Grandma Burton’s Rolls

“On major holidays when my mom’s family gets together, my grandmother makes the most delicious rolls. We call them Grandma Burton’s rolls, and, girl, when I go to Ohio those rolls are like gold.”

My informant lives in southern California, but her Grandmother Burton lives in a small town in rural Ohio. Her Grandmother has 15 biological children, one adopted child, and had many foster children throughout her life. When Grandma Burton began making the rolls it was out of necessity; she had many mouths to feed and buying ingredients was much cheaper than purchasing already made food. Eventually, her children grew older and as the rolls became a favorite food, Grandma Burton began saving them for special events.

My informant associates the rolls with large family reunions. She does not get to visit her Grandma Burton or her other relatives in Ohio very often, so whenever she does, she prizes the time she spends with her family. She describes her Grandmother as an exceptionally kind woman with a big heart, and when my informant bakes the rolls for her family in California, the rolls remind her of Grandma Burton’s goodness.

My informant learned how to bake the rolls when she ten years old. Her Grandmother was visiting in California, and my informant’s mother decided that they should both learn how to cook the rolls. My informant described the experience as “learning at the master’s feet.” Grandma Burton did not use exact measurements, and wanted to include my informant actively in the baking process. My informant was enthusiastic, but didn’t worry too much about learning the recipe.

A couple of years later, my informant went to visit her Grandmother in Ohio. While there, she asked her Grandmother again to teach her how to make the rolls. This time, my informant learnt with a bunch of her younger cousins. Her family was starting to worry about Grandma Burton’s impending death and since my informant did not want the tradition of the rolls to leave the family with her Grandmother she “meticulously watched” and took extensive notes as Grandma Burton made the rolls. Grandma Burton did not follow a recipe, though. My informant would get mildly frustrated, but also amused, when she would ask her Grandmother how much of an ingredient to use and Grandma Burton would respond, “However much you need!”

After returning to her home in California, my informant tried making the rolls on her own. She called her Grandmother many times during the process, since she felt her notes were inadequate and she was sure she would not be able to live up to Grandma Burton’s standards. Now, my informant makes the rolls for every special occasion, and she no longer relies on her notes. Many other family members now also know how to make the rolls, but my informant’s mother insists that my informant makes the roles when Grandma Burton cannot. According to my informant’s mother, my informant has “the right touch, [she] has Grandma Burton’s hands.” My informant’s uncle, who can also make the rolls, has “big, hard hands” and he always makes “big, hard rolls.”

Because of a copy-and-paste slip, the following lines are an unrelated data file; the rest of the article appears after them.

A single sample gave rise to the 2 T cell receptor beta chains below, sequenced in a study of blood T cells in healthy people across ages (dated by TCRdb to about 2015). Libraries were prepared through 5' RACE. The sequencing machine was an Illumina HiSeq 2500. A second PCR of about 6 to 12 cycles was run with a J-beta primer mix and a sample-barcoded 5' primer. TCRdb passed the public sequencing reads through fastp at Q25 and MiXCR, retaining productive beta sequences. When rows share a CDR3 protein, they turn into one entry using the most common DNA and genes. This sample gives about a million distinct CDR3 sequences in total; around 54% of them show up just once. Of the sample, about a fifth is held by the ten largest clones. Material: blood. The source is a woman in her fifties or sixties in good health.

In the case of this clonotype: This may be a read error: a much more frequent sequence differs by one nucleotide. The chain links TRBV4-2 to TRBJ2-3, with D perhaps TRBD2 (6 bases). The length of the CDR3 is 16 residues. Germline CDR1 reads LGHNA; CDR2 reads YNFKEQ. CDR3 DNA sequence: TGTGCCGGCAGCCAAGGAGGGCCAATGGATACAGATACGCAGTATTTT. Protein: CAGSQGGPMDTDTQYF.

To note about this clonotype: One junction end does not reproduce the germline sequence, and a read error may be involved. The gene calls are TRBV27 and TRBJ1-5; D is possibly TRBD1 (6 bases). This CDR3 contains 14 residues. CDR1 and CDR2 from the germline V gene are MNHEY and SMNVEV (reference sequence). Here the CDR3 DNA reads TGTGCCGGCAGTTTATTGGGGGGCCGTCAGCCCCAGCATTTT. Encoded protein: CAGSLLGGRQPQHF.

My informant stated that the rolls are not just for the family; they are also for the larger community. Grandma Burton brought the community into her home. Her husband was a pastor at a church in Ohio, so she would invite members of the church community into her home, especially those who did not have somewhere to go during the holidays. She would serve the rolls to them, along with all of her children and the foster children who temporarily called her house home. My informant, on the other hand, has begun taking the rolls out to the community. Along with bringing the tradition from Ohio to California, my informant brought a piece of the tradition to her friends at the University of Southern California. Before returning to school after the winter vacation, my informant made two boxes of the rolls to share with her friends once the semester started.

My informant believes that her family continues the tradition of baking Grandma Burton’s Rolls partly because they are delicious, but also because they are a continuation of Grandma Burton’s legacy. I agree, since the sharing of the rolls reflects both the importance Grandma Burton apparently saw in family (she had fifteen children after all) and the kind heart my informant attributed to Grandma Burton and that is evidenced by her regularly inviting people, such as foster children and church members, into her home. Additionally, the baker’s personality and the rolls seem connected; the character of my informant’s and her uncle’s hands determines the quality of the rolls they make. My informant has taken the tradition of Grandma Burton’s rolls and made it her own tradition. I believe that by baking the rolls my informant is performing a piece of her family identity as well as her personal identity.